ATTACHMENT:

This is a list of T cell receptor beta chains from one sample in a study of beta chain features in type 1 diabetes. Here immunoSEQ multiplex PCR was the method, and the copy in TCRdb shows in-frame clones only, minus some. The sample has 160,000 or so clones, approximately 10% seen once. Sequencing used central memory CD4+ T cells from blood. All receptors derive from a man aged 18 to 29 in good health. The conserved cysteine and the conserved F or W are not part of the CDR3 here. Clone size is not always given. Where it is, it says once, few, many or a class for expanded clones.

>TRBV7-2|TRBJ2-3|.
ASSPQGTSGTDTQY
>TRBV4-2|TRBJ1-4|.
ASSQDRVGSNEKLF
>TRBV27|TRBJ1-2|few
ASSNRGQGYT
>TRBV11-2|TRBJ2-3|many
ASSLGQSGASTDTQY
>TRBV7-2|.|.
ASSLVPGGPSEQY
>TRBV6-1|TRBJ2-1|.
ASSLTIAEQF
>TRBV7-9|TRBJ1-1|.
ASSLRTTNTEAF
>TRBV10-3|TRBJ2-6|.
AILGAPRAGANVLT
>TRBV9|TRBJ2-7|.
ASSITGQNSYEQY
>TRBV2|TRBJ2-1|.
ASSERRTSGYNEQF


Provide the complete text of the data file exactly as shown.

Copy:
This is a list of T cell receptor beta chains from one sample in a study of beta chain features in type 1 diabetes. Here immunoSEQ multiplex PCR was the method, and the copy in TCRdb shows in-frame clones only, minus some. The sample has 160,000 or so clones, approximately 10% seen once. Sequencing used central memory CD4+ T cells from blood. All receptors derive from a man aged 18 to 29 in good health. The conserved cysteine and the conserved F or W are not part of the CDR3 here. Clone size is not always given. Where it is, it says once, few, many or a class for expanded clones.

>TRBV7-2|TRBJ2-3|.
ASSPQGTSGTDTQY
>TRBV4-2|TRBJ1-4|.
ASSQDRVGSNEKLF
>TRBV27|TRBJ1-2|few
ASSNRGQGYT
>TRBV11-2|TRBJ2-3|many
ASSLGQSGASTDTQY
>TRBV7-2|.|.
ASSLVPGGPSEQY
>TRBV6-1|TRBJ2-1|.
ASSLTIAEQF
>TRBV7-9|TRBJ1-1|.
ASSLRTTNTEAF
>TRBV10-3|TRBJ2-6|.
AILGAPRAGANVLT
>TRBV9|TRBJ2-7|.
ASSITGQNSYEQY
>TRBV2|TRBJ2-1|.
ASSERRTSGYNEQF